In a dimly lit room, I sit in a plastic chair across from a young woman wearing a black hijab. With eyes focused on a computer screen, she asks several standard questions before performing my eye exam.

No, I don’t have a history of diabetes. No, I don’t have glaucoma. Uncharacteristically, I scheduled this free eye test on a Sunday, before the coupon expires. On Mother’s Day to avoid my inevitable disappointment.

That last sentence wasn’t audible but swimming inside my head.

Until two years ago, for my entire life, I’ve associated May as the month for Mother’s Day. But in the UK, Mother’s Day is in March. As an expat, this creates a conundrum in my household that leaves me feeling meh about what should be a celebratory occasion.

Like turning clocks forward on the same day we honor mothers who are often sleep deprived, two choices about when to celebrate Mother’s Day initially seem good, but in actuality, create an impairment.

Do we celebrate in March or wait until May? Half-hearted on both dates has become my new reality.

As a clergy wife, Mother’s Day falls on our busiest day of the week. And my least favorite activity is eating out on Sunday, the day I choose to rest.

What do you want me to do for you? It’s a question Jesus asks his disciples James and John and the same one he asks Bartimaeus, a blind man sitting on the side of the road. It’s the question my people ask every Mother’s Day and I often acquiesce. I fear imposing on the people I love.

“It’s straightforward; it’s simple, isn’t it? It’s obvious how a blind man would answer that question, but Jesus wants to hear him say it with specificity and without reservation. He’s asking you and me the same question when it comes to making rest a rhythm. How will you answer?” Rhythms of Rest, page 43

“Move your chair forward, rest your chin on the white plastic, and lean your forehead into the metal bar,” the doctor instructs.

As I stare at white letters illuminated on a screen, I hear a woman’s angry voice in the next room. “I got a text from her. Not a card, phone call, flowers or a gift, just a text. She’s nineteen and knows better than that.”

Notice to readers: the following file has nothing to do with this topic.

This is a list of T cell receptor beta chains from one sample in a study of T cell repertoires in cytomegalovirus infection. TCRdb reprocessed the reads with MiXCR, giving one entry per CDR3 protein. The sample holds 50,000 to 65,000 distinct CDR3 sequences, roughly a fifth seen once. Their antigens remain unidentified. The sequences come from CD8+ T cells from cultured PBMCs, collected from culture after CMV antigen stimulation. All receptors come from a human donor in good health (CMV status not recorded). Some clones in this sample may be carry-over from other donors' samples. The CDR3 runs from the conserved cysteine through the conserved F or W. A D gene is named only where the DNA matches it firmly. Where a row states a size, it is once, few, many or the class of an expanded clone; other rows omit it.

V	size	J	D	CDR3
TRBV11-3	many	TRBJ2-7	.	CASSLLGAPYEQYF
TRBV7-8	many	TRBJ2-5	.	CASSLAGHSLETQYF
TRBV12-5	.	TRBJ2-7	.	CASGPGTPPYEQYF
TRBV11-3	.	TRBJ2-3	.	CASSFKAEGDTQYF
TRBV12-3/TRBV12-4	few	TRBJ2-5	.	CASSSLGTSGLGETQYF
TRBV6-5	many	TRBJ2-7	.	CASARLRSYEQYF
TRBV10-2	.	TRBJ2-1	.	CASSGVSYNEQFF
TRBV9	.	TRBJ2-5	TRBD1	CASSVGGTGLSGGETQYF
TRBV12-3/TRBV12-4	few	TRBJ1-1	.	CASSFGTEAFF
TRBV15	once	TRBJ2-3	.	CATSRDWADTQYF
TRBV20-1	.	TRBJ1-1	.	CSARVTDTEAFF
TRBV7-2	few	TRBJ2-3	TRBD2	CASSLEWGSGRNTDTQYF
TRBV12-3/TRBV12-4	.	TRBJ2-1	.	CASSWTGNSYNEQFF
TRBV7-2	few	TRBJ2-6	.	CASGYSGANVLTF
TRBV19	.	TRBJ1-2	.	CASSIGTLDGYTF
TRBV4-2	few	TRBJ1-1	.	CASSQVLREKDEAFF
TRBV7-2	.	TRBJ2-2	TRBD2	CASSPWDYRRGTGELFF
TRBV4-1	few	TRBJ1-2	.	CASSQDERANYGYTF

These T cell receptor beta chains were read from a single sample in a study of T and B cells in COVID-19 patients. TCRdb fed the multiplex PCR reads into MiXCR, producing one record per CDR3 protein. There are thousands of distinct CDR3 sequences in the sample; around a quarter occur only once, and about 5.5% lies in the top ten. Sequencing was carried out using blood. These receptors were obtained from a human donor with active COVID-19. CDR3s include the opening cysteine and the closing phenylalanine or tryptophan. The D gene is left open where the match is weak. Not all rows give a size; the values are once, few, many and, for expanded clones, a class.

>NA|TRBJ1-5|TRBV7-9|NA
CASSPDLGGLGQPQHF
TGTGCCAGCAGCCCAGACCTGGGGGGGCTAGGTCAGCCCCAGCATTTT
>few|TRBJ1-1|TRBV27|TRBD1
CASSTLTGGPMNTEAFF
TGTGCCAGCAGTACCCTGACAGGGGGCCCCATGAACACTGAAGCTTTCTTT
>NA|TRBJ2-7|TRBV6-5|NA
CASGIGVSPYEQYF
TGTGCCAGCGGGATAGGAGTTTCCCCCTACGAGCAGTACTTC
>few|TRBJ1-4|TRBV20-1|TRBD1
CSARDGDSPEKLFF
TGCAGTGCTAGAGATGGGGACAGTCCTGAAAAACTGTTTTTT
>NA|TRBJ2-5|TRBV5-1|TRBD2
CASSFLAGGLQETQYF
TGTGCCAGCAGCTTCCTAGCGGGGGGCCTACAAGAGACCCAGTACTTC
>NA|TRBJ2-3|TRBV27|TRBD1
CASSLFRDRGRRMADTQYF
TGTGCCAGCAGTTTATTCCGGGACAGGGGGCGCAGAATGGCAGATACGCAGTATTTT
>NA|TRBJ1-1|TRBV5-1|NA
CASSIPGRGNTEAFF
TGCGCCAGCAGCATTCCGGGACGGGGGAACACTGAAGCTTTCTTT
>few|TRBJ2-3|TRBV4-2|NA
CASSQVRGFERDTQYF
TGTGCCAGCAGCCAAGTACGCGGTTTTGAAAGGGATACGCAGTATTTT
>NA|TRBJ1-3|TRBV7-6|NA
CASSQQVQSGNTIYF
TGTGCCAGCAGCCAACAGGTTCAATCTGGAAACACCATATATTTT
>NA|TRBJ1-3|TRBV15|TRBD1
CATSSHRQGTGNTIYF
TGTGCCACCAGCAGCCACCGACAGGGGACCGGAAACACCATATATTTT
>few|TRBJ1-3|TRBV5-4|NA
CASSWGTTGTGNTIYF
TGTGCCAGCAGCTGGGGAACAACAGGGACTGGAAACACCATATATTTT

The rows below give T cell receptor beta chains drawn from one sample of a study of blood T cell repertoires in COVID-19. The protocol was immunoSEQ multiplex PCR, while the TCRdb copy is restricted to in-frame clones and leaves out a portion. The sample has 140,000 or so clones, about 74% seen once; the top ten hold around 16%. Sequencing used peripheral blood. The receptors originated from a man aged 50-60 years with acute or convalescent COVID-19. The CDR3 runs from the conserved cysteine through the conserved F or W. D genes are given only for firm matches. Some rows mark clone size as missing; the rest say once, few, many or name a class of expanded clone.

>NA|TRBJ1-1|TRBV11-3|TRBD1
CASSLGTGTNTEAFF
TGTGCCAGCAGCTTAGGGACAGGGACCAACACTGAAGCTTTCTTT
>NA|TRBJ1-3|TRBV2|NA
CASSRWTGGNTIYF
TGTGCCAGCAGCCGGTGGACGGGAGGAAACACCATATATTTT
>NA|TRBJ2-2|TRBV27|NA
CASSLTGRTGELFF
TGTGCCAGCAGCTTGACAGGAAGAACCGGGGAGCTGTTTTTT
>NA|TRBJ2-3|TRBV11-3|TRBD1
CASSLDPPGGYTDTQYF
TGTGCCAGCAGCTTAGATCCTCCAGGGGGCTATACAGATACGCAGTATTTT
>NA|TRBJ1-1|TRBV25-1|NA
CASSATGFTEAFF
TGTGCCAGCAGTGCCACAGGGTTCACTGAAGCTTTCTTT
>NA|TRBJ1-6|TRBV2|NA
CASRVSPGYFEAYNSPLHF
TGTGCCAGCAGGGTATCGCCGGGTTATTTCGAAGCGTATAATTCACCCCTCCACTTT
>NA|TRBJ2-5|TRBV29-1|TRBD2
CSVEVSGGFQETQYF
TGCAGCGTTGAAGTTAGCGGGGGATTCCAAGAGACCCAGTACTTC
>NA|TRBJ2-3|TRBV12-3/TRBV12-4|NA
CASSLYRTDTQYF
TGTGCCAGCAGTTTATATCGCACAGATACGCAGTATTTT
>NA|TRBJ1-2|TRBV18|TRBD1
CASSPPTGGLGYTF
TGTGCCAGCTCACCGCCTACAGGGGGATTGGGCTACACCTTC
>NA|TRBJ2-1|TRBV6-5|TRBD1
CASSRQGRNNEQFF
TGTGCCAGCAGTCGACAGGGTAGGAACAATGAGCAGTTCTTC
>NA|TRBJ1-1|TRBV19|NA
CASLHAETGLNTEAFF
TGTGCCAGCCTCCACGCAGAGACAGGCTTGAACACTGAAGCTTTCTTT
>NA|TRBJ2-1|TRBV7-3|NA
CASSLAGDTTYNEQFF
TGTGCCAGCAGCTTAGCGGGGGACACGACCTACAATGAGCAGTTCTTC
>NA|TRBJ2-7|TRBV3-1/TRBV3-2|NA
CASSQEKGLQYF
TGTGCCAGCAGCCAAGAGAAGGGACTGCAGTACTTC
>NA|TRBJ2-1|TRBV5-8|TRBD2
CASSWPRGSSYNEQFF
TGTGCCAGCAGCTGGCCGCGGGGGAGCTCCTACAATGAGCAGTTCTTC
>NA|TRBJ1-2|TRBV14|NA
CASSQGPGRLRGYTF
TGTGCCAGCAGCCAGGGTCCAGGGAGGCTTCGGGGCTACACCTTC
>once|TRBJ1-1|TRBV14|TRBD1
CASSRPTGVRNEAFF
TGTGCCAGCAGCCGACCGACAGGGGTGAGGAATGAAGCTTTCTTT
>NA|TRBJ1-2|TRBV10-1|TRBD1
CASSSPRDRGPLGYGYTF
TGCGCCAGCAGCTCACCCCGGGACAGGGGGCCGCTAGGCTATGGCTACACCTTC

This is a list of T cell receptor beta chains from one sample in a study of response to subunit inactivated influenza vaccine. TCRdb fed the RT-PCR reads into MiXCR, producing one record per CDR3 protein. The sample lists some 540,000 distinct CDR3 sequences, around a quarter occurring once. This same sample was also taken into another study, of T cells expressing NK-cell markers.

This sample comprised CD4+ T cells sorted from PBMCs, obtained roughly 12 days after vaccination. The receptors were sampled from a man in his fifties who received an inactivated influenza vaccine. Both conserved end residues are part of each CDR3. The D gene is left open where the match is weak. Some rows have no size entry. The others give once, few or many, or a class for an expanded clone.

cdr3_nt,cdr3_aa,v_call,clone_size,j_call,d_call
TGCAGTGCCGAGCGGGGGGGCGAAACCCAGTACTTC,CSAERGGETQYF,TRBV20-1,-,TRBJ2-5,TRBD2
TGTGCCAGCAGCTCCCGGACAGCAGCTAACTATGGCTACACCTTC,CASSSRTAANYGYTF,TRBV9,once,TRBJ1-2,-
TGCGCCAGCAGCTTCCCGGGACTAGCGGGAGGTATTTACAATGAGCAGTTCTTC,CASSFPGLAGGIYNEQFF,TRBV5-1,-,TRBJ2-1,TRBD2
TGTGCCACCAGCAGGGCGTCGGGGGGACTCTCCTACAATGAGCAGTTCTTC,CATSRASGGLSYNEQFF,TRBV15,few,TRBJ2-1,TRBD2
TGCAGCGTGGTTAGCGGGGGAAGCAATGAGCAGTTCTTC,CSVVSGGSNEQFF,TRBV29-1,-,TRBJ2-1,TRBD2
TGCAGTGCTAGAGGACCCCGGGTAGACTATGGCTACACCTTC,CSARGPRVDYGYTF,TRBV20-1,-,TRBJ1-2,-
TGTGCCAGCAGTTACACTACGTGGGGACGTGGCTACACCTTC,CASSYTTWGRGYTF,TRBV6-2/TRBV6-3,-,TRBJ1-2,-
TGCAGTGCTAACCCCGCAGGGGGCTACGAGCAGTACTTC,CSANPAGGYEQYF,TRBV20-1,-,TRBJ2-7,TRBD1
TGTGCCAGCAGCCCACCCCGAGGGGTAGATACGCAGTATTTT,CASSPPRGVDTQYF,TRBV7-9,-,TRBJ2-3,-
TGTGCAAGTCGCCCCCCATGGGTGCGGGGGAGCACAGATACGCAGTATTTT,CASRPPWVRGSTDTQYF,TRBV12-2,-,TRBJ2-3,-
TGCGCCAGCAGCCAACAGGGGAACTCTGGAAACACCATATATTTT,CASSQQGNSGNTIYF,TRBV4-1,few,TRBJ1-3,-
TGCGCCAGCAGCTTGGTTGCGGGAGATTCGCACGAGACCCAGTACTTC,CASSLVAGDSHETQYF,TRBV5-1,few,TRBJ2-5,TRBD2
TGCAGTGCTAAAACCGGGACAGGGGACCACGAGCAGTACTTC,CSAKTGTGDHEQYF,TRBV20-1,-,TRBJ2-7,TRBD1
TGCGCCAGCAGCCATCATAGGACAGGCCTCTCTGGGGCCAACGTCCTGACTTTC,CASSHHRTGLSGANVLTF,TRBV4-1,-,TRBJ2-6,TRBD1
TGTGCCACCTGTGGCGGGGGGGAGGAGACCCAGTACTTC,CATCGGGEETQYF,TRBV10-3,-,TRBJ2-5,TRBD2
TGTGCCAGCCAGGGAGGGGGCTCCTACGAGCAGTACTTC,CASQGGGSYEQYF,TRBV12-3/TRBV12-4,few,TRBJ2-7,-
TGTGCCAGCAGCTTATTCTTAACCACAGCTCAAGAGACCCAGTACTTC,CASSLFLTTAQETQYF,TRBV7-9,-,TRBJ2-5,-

What I hear during a pause in a quiet room convicts my heart.

Unmet expectations sound entitled, ungrateful, and selfish from where I sit.

They sound a lot like me.

Forgive me Lord.

“James writes, ‘Everyone should be quick to listen, slow to speak,’ but often I get his warning backward: Be slow to listen and quick to speak and communicate a great love story with yourself. Communicate you don’t matter to the ones you love the very most.” A Sabbath Journey for Lent

I’m often slow to speak of what I need and want with specificity. Instead, I analyze what I hear and rehearse how I will respond in a futile attempt to shield myself from vulnerability.

The death of expectations can be painful but not as painful as living a disappointed life; disappointment from what could’ve been instead of thankfulness for what is.

“Is it clearer in one . . .or two? Clearer in three . . . or four?” asks the doctor as rows of letters blur and focus, fog and clear up.

Clearly, value and worth are not determined by sentimentality on a day but in the death of a Savior on my behalf. When the room is fully lit, I lean back in the chair and wait to hear results from calculations.

“Your eyes have declined to the next level,” she says. And I carry home a prescription for new lenses.

Sometimes what we hear isn’t what we expect. And Sabbath is God’s way of parenting us, his children. As we lean into the quiet and listen, clarity breaks through the paper thin walls of the heart with love and belonging.

Back home, I lie down in a swath of Sabbath sunlight, drench my face in warmth, and listen to bees buzzing around the open window and birds chirp from the treetops until I become drowsy.

When I awaken to the sound of a male voice, I realize H and Harrison are standing over me holding Mother’s Day cards.

“May we, on this fourth week of Lent, rise from auditory slumber and echo Samuel’s words: “Speak, your servant is listening.” May we be like the blind man and tell Jesus what we want with specificity.” A Sabbath Journey for Lent

As we rest our ears from unnecessary noise this week and practice sitting in silence, what are you hearing that is normally missed in busyness? Share with the community in the comments.